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posted by martyb on Wednesday March 27 2019, @12:28AM   Printer-friendly
from the what's-the-catch? dept.

Apple announces Apple Card credit card

At Apple's "show time" services event today, it announced a new Apple Card credit card, promising to improve things about the credit card experience with simpler applications, no fees, lower interest rates, and better rewards.

To get an Apple Card, users will be able to sign up on their iPhone in the Apple Wallet app and get a digital card that they can use anywhere Apple Pay is accepted "within minutes." Customers will also be able to track purchases, check balances, and see when their bill is due right from the app. There will be a physical titanium card, too, but there's no credit card number, CVV, expiration date, or signature. All of that authorization information is stored directly in the Apple Wallet app.

Apple also says that it'll use machine learning and Apple Maps to label stores that you use in the app, and use that data to track purchases across categories like "food and drink" or "shopping." [...] Like many of Apple's products, privacy is a big push here. "Apple doesn't know what you bought, where you bought it, and how much you paid for it," said Jennifer Bailey, VP of Apple Pay. All of the spending tracking and other information is stored directly on the device, not Apple's servers. The company also promises that "Goldman Sachs will never sell your data to third parties for marketing and advertising."

Other companies have offered 3-4% cash back for certain purchases.

Also at Ars Technica.

See also: Apple's 2%-cash-back credit-card rewards are interesting, but I'm convinced people are overlooking the best part
Apple's new credit card holds a lot of promise, but read the fine print before signing up
Tim Cook says Apple Card is a game changer. Experts are not so sure
Apple's move into banking raises the bar for fintech, traditional credit cards


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  • (Score: 2) by DannyB on Wednesday March 27 2019, @06:44PM (2 children)

    by DannyB (5839) Subscriber Badge on Wednesday March 27 2019, @06:44PM (#820852) Journal

    Did you actually read what I wrote?

    I'm going to Disney World. I'm going to pay X amount to check in to the resort. They accept Disney gift cards as payment. I realize that once I buy these cards, Disney is earning interest on them until I spend them. Thus I don't buy the cards until very close to my trip.

    So far, no problem right? I'm not getting any cash back. I'm spending exactly the amount as if I would pay cash when I check into the resort.

    I have to buy the Disney gift cards somewhere, so I'll buy them at Target. Why? Because if I buy them on my Target red card, I get 5% off at the cash register. This has nothing to do with Disney. If I buy Diet Coke at Target, I also get 5% off at the register using my Target card. Got that?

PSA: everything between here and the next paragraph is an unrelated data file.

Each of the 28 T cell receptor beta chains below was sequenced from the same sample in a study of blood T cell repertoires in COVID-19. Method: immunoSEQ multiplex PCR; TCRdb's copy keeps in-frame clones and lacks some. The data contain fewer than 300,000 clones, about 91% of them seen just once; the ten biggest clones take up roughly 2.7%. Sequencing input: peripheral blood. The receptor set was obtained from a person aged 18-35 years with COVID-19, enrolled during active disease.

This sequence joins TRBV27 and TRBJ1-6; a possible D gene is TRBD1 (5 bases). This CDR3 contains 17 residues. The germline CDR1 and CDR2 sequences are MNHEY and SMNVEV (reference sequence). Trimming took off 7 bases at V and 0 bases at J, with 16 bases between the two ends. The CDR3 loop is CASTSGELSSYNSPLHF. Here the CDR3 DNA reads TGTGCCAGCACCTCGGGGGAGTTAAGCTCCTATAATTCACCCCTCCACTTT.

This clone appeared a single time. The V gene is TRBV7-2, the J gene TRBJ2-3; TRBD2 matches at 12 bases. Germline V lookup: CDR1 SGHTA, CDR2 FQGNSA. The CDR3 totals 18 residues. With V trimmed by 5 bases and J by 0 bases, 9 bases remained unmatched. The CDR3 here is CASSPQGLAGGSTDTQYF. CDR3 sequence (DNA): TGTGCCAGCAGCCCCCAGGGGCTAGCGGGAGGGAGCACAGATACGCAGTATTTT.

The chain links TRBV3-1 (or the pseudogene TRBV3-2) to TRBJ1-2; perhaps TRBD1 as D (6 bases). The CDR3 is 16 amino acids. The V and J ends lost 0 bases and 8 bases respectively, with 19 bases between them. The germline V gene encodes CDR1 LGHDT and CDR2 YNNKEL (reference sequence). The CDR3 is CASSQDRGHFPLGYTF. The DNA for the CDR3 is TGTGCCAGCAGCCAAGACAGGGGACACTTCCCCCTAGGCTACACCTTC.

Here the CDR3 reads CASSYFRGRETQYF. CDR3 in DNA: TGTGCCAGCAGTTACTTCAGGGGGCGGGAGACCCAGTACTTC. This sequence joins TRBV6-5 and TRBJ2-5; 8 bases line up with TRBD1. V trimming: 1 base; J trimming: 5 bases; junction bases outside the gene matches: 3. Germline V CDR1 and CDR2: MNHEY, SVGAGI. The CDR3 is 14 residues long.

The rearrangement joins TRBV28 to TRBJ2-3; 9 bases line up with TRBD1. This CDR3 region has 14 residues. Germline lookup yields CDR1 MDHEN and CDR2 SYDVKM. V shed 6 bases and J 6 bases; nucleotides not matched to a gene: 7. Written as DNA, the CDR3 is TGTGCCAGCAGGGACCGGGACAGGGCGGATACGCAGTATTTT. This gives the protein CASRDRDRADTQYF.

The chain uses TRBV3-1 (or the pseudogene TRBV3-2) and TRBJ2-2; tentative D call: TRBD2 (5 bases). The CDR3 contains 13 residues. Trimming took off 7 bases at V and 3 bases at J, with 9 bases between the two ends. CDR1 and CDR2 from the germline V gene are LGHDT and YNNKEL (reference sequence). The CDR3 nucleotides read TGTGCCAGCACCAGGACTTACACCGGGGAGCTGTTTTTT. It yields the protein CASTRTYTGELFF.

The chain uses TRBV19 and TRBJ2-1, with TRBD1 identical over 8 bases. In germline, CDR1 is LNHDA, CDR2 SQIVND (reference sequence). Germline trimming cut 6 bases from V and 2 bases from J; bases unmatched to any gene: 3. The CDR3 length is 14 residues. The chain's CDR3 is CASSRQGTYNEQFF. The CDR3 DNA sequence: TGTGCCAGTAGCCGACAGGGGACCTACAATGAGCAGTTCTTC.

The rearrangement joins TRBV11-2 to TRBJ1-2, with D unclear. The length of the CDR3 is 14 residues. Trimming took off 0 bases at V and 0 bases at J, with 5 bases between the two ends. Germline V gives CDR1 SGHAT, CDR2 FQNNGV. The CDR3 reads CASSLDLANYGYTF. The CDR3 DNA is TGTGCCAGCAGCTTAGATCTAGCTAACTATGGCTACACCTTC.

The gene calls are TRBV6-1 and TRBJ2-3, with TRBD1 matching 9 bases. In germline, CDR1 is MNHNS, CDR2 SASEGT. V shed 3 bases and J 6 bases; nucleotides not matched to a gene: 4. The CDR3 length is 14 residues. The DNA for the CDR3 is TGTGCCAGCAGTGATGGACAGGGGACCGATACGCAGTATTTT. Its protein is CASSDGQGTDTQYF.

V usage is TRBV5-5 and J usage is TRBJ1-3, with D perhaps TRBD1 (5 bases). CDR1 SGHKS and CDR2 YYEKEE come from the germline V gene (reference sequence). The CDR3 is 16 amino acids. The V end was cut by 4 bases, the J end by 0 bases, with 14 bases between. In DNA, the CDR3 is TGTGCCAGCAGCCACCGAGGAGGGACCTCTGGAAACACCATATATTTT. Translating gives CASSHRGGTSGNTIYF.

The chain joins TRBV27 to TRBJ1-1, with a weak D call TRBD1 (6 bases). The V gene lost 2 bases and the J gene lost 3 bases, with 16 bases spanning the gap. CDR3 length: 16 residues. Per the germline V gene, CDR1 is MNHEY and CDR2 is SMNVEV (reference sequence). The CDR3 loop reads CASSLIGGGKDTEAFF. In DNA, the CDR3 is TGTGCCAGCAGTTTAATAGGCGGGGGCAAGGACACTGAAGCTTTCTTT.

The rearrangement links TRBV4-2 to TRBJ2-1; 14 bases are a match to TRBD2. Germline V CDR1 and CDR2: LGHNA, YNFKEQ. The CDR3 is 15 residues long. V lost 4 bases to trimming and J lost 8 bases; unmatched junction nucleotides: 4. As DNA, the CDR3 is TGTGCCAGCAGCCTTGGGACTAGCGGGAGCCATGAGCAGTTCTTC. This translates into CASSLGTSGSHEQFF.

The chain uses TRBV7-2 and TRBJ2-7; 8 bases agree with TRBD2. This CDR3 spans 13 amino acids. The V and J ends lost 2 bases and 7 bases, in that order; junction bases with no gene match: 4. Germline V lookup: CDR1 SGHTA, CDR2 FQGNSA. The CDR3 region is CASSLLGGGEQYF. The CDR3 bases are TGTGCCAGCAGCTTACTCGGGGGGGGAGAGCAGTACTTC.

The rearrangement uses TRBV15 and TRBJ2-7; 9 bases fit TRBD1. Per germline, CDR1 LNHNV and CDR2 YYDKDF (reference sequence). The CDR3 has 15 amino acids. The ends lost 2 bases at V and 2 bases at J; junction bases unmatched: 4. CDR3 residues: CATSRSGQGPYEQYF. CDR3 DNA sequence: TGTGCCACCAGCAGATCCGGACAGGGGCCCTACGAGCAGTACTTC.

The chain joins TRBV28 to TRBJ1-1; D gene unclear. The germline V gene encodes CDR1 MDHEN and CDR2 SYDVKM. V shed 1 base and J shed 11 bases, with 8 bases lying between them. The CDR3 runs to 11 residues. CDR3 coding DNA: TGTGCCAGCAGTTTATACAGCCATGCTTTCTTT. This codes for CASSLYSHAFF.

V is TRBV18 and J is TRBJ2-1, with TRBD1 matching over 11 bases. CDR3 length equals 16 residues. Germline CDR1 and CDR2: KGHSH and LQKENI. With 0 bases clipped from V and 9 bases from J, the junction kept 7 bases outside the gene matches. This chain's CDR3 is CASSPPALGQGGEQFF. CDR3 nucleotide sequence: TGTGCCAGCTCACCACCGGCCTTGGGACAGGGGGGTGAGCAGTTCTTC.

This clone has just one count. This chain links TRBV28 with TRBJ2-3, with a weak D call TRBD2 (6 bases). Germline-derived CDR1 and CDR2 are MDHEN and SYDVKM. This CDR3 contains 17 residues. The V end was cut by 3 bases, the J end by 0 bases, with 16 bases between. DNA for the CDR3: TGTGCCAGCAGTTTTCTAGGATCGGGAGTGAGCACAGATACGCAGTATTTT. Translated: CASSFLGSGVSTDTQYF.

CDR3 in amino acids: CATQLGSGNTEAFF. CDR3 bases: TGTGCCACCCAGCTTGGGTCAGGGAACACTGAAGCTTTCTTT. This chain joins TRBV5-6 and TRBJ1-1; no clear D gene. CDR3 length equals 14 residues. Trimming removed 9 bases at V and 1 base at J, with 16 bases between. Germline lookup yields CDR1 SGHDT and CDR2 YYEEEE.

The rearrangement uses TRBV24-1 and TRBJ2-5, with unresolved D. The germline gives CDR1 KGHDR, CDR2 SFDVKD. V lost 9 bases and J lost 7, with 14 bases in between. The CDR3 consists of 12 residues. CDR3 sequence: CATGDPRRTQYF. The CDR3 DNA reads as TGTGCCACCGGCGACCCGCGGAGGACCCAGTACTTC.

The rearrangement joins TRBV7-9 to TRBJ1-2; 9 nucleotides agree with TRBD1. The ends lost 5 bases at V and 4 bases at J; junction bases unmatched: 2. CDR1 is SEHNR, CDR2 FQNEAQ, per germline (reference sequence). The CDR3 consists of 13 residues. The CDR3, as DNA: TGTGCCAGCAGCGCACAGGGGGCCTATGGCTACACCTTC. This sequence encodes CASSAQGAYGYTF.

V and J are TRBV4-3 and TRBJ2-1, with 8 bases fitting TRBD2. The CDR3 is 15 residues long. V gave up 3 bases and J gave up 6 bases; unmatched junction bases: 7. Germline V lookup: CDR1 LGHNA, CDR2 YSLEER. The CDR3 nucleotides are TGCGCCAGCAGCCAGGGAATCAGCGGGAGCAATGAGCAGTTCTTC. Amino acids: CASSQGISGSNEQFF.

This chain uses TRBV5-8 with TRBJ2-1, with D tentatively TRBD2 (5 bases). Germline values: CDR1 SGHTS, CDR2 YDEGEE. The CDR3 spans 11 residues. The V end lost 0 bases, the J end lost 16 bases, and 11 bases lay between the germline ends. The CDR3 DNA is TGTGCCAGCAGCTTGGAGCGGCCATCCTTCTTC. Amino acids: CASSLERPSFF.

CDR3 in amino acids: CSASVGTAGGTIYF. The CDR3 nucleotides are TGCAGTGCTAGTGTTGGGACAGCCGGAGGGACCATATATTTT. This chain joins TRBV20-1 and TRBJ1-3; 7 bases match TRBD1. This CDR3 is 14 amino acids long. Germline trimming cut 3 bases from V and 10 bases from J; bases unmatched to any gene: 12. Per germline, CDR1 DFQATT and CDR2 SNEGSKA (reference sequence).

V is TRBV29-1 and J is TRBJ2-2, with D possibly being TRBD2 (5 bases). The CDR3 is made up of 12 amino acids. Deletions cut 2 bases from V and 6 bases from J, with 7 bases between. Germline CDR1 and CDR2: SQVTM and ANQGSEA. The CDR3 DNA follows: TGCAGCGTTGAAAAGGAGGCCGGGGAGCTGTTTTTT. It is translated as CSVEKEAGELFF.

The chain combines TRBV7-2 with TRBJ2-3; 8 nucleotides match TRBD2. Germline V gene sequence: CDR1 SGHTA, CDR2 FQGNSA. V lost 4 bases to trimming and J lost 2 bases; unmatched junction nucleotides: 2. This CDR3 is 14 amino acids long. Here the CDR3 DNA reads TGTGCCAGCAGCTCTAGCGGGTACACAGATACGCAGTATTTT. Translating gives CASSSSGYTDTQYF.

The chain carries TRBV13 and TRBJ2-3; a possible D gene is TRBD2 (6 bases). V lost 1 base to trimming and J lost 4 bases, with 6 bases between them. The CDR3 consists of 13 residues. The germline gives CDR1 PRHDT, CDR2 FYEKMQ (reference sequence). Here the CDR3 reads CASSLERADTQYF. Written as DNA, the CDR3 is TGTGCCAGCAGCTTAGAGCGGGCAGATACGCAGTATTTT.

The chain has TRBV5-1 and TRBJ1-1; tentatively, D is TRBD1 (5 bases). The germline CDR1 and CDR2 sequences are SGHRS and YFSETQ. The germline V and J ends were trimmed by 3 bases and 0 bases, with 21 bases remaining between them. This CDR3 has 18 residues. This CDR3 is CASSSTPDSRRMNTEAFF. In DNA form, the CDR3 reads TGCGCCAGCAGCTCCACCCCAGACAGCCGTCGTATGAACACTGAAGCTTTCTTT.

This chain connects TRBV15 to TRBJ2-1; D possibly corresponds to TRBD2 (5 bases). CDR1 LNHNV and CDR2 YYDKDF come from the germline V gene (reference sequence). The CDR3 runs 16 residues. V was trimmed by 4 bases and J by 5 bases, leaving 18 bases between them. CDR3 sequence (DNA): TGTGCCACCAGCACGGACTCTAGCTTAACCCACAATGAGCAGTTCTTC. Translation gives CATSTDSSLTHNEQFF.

I don't know what "cash back scheme" you're talking about. The 5% off is very real. I pay off my Target card, and NEVER have any late fees, nor any interest. Ever. Never ever. I also don't use my Target card (or any credit cards) unless I'm prepared to pay hard cash right now!

    So what exactly are you talking about?

    At Target, I can buy any kind of gift card, and get 5% off at the register. But where that really matters is when I'm going to spend big on gift cards. I'm probably never going to buy a single iTunes gift card -- let along several thousand dollars worth. But if I did, I would still get 5% off if I pay with my red card. Does that make sense?

    > You could take a cheaper vacation

    Yes, but that is completely irrelevant.

    Even without that 5% from Target, I would not take a different vacation. I'm buying that vacation because it is what I want. Just like I choose to buy chocolate ice cream instead of roadkill flavor ice cream.

    Now getting a few hundred bucks free Disney dollars from a Disney Chase Visa card might make some difference in how often I would go. And not getting a free flight or so from a Southwest Chase Visa might make a difference in whether I would take ANY vacation at all.

    --
    I get constant rejection even though the compiler is supposed to accept constants.
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  • (Score: 2) by bob_super on Wednesday March 27 2019, @10:13PM (1 child)

    by bob_super (1357) on Wednesday March 27 2019, @10:13PM (#820994)

    Well, instead of paying an extra 6% to subsidize your 5% discount, I just buy the stuff online, where they charge an extra 3% to cover my 2% cash back CC.
    Target's price ends up higher, so they lose customers, and the city bitches that it gets empty storefronts.

    Of course the people without CC just subsidize us all, except that they bother to go coupon-hunting, so they think I'm subsidizing them.

    Glory to the system that makes you believe that you're always shafting someone else, and rests on making you fear you'll lose everything!

    • (Score: 2) by DannyB on Thursday March 28 2019, @03:04PM

      by DannyB (5839) Subscriber Badge on Thursday March 28 2019, @03:04PM (#821339) Journal

      I would never spend the effort to do coupon-ing.

      Simply using CCs and paying them is pretty easy. How hard is that? My utility bills are on auto-pay to the CC.

      Buy groceries use CC. Buy fuel, use CC. Buy Target, use Target CC. Buy Walmart, use CC. Buy Amazon, use Amazon CC. Etc.

      Just don't buy things you wouldn't write a check for right now.

      --
      I get constant rejection even though the compiler is supposed to accept constants.